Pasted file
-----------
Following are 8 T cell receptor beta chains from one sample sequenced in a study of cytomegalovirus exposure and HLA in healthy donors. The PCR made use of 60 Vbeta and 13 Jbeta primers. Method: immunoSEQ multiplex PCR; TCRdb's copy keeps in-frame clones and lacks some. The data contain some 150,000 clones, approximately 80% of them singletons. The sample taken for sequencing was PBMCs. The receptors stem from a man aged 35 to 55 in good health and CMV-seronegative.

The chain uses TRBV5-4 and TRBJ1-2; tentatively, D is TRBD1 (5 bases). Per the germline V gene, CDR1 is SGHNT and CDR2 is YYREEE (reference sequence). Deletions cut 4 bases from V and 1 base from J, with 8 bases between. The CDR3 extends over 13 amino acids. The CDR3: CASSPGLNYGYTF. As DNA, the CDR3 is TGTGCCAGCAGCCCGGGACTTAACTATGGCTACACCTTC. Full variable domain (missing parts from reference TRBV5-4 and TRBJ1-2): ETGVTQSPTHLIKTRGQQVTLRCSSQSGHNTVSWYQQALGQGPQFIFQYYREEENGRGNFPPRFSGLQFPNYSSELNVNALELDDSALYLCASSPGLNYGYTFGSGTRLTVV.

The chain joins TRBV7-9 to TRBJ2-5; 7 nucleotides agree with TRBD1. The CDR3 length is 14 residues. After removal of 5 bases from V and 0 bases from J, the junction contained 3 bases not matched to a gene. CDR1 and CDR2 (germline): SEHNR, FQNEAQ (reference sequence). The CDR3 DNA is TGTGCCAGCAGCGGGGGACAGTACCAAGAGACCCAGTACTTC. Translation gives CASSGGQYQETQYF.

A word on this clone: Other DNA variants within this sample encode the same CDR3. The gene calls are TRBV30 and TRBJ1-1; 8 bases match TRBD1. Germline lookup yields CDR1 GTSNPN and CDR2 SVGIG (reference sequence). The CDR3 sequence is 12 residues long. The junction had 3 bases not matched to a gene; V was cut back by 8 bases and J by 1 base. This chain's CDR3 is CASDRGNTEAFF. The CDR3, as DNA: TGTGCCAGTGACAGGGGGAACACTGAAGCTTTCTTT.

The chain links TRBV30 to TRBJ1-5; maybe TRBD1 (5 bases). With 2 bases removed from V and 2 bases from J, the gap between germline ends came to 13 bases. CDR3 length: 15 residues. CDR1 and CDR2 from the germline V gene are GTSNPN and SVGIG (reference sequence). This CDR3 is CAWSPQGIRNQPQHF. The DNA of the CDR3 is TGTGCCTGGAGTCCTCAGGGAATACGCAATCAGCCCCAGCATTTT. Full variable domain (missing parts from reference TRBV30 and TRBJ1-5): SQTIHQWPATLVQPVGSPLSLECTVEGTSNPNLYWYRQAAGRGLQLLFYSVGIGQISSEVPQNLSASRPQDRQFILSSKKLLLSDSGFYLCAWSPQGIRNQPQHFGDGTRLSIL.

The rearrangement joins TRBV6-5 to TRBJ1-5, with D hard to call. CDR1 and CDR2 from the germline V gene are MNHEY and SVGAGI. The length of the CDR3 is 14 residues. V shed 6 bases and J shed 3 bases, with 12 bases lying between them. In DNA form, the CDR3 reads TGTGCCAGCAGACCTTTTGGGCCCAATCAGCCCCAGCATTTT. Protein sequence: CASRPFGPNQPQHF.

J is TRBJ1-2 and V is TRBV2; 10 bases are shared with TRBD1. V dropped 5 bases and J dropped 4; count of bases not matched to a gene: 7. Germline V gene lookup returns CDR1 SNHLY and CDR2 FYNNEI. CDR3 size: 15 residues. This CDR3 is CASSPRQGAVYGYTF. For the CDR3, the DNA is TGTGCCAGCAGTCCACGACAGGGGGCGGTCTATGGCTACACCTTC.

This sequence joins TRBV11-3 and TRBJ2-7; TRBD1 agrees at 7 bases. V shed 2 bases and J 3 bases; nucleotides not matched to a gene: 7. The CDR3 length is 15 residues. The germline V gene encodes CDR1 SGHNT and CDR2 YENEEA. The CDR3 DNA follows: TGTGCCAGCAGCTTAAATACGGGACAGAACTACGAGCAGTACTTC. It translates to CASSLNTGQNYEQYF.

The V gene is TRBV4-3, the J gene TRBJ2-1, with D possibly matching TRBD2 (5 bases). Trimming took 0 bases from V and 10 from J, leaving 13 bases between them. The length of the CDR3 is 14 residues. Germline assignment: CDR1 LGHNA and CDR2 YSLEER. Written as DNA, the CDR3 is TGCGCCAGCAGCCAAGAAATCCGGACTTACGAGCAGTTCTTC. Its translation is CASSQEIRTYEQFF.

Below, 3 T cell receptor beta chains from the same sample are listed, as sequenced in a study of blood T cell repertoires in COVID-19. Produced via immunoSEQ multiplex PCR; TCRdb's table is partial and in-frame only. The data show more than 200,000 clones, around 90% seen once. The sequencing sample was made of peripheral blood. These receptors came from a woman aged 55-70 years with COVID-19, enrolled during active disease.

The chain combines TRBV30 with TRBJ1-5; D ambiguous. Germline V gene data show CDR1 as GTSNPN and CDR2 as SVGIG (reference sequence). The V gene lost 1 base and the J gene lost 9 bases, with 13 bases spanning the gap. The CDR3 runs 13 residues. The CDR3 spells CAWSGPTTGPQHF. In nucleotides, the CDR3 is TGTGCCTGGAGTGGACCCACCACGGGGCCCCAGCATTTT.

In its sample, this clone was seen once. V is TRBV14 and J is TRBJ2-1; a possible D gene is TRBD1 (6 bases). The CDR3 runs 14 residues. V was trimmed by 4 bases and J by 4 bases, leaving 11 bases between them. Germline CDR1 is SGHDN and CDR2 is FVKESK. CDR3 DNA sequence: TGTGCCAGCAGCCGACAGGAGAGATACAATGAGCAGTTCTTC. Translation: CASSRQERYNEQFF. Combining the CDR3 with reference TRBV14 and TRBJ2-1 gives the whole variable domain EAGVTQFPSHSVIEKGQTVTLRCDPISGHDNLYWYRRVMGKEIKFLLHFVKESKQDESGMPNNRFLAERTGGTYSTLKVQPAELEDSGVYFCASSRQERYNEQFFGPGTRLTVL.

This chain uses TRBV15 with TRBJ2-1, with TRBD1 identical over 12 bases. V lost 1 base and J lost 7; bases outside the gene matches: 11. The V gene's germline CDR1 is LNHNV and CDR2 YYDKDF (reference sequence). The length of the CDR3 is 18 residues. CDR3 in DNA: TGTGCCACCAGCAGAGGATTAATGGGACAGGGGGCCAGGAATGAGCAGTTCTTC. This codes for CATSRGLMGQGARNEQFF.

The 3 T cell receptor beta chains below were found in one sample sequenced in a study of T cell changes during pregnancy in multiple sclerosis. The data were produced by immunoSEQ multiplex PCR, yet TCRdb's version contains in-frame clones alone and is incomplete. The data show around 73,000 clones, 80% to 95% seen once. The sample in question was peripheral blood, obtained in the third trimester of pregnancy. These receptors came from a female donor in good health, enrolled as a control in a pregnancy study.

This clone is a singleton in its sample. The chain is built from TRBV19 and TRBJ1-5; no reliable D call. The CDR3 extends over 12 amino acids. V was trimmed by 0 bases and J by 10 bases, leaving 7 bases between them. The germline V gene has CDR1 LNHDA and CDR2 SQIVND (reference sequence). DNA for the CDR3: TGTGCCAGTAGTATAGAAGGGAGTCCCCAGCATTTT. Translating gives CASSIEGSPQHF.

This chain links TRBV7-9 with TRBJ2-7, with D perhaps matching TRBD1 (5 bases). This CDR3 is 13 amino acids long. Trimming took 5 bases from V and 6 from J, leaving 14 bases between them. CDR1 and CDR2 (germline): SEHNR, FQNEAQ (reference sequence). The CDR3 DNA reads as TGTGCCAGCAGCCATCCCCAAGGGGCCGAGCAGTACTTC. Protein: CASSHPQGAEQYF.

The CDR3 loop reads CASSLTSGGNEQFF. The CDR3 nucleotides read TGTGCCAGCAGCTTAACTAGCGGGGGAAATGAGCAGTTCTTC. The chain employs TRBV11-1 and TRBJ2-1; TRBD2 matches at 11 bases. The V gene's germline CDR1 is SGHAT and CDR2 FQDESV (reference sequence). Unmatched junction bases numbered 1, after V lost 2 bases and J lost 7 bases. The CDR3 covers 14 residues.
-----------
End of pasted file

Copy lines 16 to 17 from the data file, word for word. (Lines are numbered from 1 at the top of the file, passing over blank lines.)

This chain links TRBV7-9 with TRBJ2-7, with D perhaps matching TRBD1 (5 bases). This CDR3 is 13 amino acids long. Trimming took 5 bases from V and 6 from J, leaving 14 bases between them. CDR1 and CDR2 (germline): SEHNR, FQNEAQ (reference sequence). The CDR3 DNA reads as TGTGCCAGCAGCCATCCCCAAGGGGCCGAGCAGTACTTC. Protein: CASSHPQGAEQYF.

The CDR3 loop reads CASSLTSGGNEQFF. The CDR3 nucleotides read TGTGCCAGCAGCTTAACTAGCGGGGGAAATGAGCAGTTCTTC. The chain employs TRBV11-1 and TRBJ2-1; TRBD2 matches at 11 bases. The V gene's germline CDR1 is SGHAT and CDR2 FQDESV (reference sequence). Unmatched junction bases numbered 1, after V lost 2 bases and J lost 7 bases. The CDR3 covers 14 residues.